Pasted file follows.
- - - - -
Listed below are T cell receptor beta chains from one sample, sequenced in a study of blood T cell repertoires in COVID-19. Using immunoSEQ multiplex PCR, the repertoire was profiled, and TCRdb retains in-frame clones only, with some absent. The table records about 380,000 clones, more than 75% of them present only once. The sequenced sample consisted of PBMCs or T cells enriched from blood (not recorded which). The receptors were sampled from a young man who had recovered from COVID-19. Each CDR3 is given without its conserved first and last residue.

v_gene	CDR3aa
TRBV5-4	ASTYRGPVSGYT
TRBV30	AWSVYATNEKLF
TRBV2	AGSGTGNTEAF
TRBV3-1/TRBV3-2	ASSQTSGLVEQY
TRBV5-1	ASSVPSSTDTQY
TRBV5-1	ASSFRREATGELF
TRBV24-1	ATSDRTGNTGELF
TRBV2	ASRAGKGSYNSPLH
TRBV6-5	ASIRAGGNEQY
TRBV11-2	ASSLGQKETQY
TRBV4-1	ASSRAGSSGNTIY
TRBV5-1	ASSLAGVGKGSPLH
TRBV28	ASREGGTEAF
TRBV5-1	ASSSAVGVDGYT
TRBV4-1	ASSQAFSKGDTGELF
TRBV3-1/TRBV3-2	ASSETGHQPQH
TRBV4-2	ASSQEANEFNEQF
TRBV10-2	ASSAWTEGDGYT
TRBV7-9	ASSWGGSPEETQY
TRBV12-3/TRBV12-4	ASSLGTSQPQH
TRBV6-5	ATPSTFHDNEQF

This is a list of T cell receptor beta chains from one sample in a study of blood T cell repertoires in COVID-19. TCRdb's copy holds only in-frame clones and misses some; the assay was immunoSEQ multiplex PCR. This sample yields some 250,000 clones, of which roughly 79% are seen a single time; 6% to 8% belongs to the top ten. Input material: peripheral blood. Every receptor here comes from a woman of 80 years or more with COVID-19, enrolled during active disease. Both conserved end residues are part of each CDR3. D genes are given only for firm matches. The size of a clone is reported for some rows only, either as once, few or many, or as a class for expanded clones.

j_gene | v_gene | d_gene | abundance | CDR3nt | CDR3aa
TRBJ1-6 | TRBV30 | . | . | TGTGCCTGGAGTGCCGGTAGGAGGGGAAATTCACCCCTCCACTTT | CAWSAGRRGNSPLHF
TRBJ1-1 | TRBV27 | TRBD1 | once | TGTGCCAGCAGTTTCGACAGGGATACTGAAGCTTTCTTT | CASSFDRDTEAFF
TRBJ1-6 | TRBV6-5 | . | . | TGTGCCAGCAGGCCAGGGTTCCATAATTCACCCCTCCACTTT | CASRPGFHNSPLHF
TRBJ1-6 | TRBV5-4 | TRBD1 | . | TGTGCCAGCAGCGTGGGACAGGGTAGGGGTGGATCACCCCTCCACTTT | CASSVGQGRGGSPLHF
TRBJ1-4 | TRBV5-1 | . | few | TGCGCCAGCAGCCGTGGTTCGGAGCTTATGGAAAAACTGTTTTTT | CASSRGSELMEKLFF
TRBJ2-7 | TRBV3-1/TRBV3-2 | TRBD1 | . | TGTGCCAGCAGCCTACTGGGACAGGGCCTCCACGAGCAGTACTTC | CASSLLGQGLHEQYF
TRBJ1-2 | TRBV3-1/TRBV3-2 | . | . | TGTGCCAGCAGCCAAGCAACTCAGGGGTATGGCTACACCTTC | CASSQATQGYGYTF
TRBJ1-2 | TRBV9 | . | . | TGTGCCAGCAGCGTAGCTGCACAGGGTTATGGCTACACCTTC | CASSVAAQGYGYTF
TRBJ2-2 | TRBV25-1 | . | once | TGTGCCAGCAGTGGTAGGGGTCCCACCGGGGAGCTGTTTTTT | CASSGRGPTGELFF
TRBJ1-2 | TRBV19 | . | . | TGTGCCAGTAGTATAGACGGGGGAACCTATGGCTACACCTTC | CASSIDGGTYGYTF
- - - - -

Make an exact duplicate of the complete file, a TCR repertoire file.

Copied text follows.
Listed below are T cell receptor beta chains from one sample, sequenced in a study of blood T cell repertoires in COVID-19. Using immunoSEQ multiplex PCR, the repertoire was profiled, and TCRdb retains in-frame clones only, with some absent. The table records about 380,000 clones, more than 75% of them present only once. The sequenced sample consisted of PBMCs or T cells enriched from blood (not recorded which). The receptors were sampled from a young man who had recovered from COVID-19. Each CDR3 is given without its conserved first and last residue.

v_gene	CDR3aa
TRBV5-4	ASTYRGPVSGYT
TRBV30	AWSVYATNEKLF
TRBV2	AGSGTGNTEAF
TRBV3-1/TRBV3-2	ASSQTSGLVEQY
TRBV5-1	ASSVPSSTDTQY
TRBV5-1	ASSFRREATGELF
TRBV24-1	ATSDRTGNTGELF
TRBV2	ASRAGKGSYNSPLH
TRBV6-5	ASIRAGGNEQY
TRBV11-2	ASSLGQKETQY
TRBV4-1	ASSRAGSSGNTIY
TRBV5-1	ASSLAGVGKGSPLH
TRBV28	ASREGGTEAF
TRBV5-1	ASSSAVGVDGYT
TRBV4-1	ASSQAFSKGDTGELF
TRBV3-1/TRBV3-2	ASSETGHQPQH
TRBV4-2	ASSQEANEFNEQF
TRBV10-2	ASSAWTEGDGYT
TRBV7-9	ASSWGGSPEETQY
TRBV12-3/TRBV12-4	ASSLGTSQPQH
TRBV6-5	ATPSTFHDNEQF

This is a list of T cell receptor beta chains from one sample in a study of blood T cell repertoires in COVID-19. TCRdb's copy holds only in-frame clones and misses some; the assay was immunoSEQ multiplex PCR. This sample yields some 250,000 clones, of which roughly 79% are seen a single time; 6% to 8% belongs to the top ten. Input material: peripheral blood. Every receptor here comes from a woman of 80 years or more with COVID-19, enrolled during active disease. Both conserved end residues are part of each CDR3. D genes are given only for firm matches. The size of a clone is reported for some rows only, either as once, few or many, or as a class for expanded clones.

j_gene | v_gene | d_gene | abundance | CDR3nt | CDR3aa
TRBJ1-6 | TRBV30 | . | . | TGTGCCTGGAGTGCCGGTAGGAGGGGAAATTCACCCCTCCACTTT | CAWSAGRRGNSPLHF
TRBJ1-1 | TRBV27 | TRBD1 | once | TGTGCCAGCAGTTTCGACAGGGATACTGAAGCTTTCTTT | CASSFDRDTEAFF
TRBJ1-6 | TRBV6-5 | . | . | TGTGCCAGCAGGCCAGGGTTCCATAATTCACCCCTCCACTTT | CASRPGFHNSPLHF
TRBJ1-6 | TRBV5-4 | TRBD1 | . | TGTGCCAGCAGCGTGGGACAGGGTAGGGGTGGATCACCCCTCCACTTT | CASSVGQGRGGSPLHF
TRBJ1-4 | TRBV5-1 | . | few | TGCGCCAGCAGCCGTGGTTCGGAGCTTATGGAAAAACTGTTTTTT | CASSRGSELMEKLFF
TRBJ2-7 | TRBV3-1/TRBV3-2 | TRBD1 | . | TGTGCCAGCAGCCTACTGGGACAGGGCCTCCACGAGCAGTACTTC | CASSLLGQGLHEQYF
TRBJ1-2 | TRBV3-1/TRBV3-2 | . | . | TGTGCCAGCAGCCAAGCAACTCAGGGGTATGGCTACACCTTC | CASSQATQGYGYTF
TRBJ1-2 | TRBV9 | . | . | TGTGCCAGCAGCGTAGCTGCACAGGGTTATGGCTACACCTTC | CASSVAAQGYGYTF
TRBJ2-2 | TRBV25-1 | . | once | TGTGCCAGCAGTGGTAGGGGTCCCACCGGGGAGCTGTTTTTT | CASSGRGPTGELFF
TRBJ1-2 | TRBV19 | . | . | TGTGCCAGTAGTATAGACGGGGGAACCTATGGCTACACCTTC | CASSIDGGTYGYTF